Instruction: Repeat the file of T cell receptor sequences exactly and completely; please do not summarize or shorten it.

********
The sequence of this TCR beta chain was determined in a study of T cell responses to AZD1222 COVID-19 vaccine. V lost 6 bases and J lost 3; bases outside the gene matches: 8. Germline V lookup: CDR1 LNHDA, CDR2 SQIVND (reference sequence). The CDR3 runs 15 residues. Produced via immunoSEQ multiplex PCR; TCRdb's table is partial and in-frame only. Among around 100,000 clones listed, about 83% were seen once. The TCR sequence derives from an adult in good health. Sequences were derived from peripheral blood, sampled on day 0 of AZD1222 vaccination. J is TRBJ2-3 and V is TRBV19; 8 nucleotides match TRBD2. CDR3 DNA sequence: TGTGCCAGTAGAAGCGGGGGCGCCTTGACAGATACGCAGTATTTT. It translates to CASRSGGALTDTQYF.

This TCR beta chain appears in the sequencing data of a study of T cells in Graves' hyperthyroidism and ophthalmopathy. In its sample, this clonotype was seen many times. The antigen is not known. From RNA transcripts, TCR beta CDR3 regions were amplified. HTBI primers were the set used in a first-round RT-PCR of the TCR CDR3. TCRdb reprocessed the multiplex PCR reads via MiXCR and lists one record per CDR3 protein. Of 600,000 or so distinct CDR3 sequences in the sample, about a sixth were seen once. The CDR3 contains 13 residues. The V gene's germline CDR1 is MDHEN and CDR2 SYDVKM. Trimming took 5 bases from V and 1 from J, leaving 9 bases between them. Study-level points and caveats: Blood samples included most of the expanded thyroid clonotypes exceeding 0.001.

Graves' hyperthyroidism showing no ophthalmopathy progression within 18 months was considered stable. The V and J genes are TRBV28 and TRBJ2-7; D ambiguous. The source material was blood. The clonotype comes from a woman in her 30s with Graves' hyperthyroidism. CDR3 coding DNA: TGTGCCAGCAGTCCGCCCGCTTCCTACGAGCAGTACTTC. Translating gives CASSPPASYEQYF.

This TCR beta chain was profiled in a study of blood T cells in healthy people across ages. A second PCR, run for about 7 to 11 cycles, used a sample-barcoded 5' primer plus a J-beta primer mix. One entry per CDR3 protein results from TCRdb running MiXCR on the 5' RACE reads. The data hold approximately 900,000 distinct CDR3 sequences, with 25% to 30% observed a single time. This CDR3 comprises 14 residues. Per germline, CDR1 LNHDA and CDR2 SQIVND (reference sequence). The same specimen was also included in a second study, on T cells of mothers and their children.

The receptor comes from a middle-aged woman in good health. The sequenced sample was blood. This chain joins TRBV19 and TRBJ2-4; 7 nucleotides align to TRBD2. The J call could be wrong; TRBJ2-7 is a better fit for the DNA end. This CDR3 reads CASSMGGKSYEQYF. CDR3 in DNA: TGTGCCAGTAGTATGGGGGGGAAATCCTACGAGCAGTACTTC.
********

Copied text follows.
The sequence of this TCR beta chain was determined in a study of T cell responses to AZD1222 COVID-19 vaccine. V lost 6 bases and J lost 3; bases outside the gene matches: 8. Germline V lookup: CDR1 LNHDA, CDR2 SQIVND (reference sequence). The CDR3 runs 15 residues. Produced via immunoSEQ multiplex PCR; TCRdb's table is partial and in-frame only. Among around 100,000 clones listed, about 83% were seen once. The TCR sequence derives from an adult in good health. Sequences were derived from peripheral blood, sampled on day 0 of AZD1222 vaccination. J is TRBJ2-3 and V is TRBV19; 8 nucleotides match TRBD2. CDR3 DNA sequence: TGTGCCAGTAGAAGCGGGGGCGCCTTGACAGATACGCAGTATTTT. It translates to CASRSGGALTDTQYF.

This TCR beta chain appears in the sequencing data of a study of T cells in Graves' hyperthyroidism and ophthalmopathy. In its sample, this clonotype was seen many times. The antigen is not known. From RNA transcripts, TCR beta CDR3 regions were amplified. HTBI primers were the set used in a first-round RT-PCR of the TCR CDR3. TCRdb reprocessed the multiplex PCR reads via MiXCR and lists one record per CDR3 protein. Of 600,000 or so distinct CDR3 sequences in the sample, about a sixth were seen once. The CDR3 contains 13 residues. The V gene's germline CDR1 is MDHEN and CDR2 SYDVKM. Trimming took 5 bases from V and 1 from J, leaving 9 bases between them. Study-level points and caveats: Blood samples included most of the expanded thyroid clonotypes exceeding 0.001.

Graves' hyperthyroidism showing no ophthalmopathy progression within 18 months was considered stable. The V and J genes are TRBV28 and TRBJ2-7; D ambiguous. The source material was blood. The clonotype comes from a woman in her 30s with Graves' hyperthyroidism. CDR3 coding DNA: TGTGCCAGCAGTCCGCCCGCTTCCTACGAGCAGTACTTC. Translating gives CASSPPASYEQYF.

This TCR beta chain was profiled in a study of blood T cells in healthy people across ages. A second PCR, run for about 7 to 11 cycles, used a sample-barcoded 5' primer plus a J-beta primer mix. One entry per CDR3 protein results from TCRdb running MiXCR on the 5' RACE reads. The data hold approximately 900,000 distinct CDR3 sequences, with 25% to 30% observed a single time. This CDR3 comprises 14 residues. Per germline, CDR1 LNHDA and CDR2 SQIVND (reference sequence). The same specimen was also included in a second study, on T cells of mothers and their children.

The receptor comes from a middle-aged woman in good health. The sequenced sample was blood. This chain joins TRBV19 and TRBJ2-4; 7 nucleotides align to TRBD2. The J call could be wrong; TRBJ2-7 is a better fit for the DNA end. This CDR3 reads CASSMGGKSYEQYF. CDR3 in DNA: TGTGCCAGTAGTATGGGGGGGAAATCCTACGAGCAGTACTTC.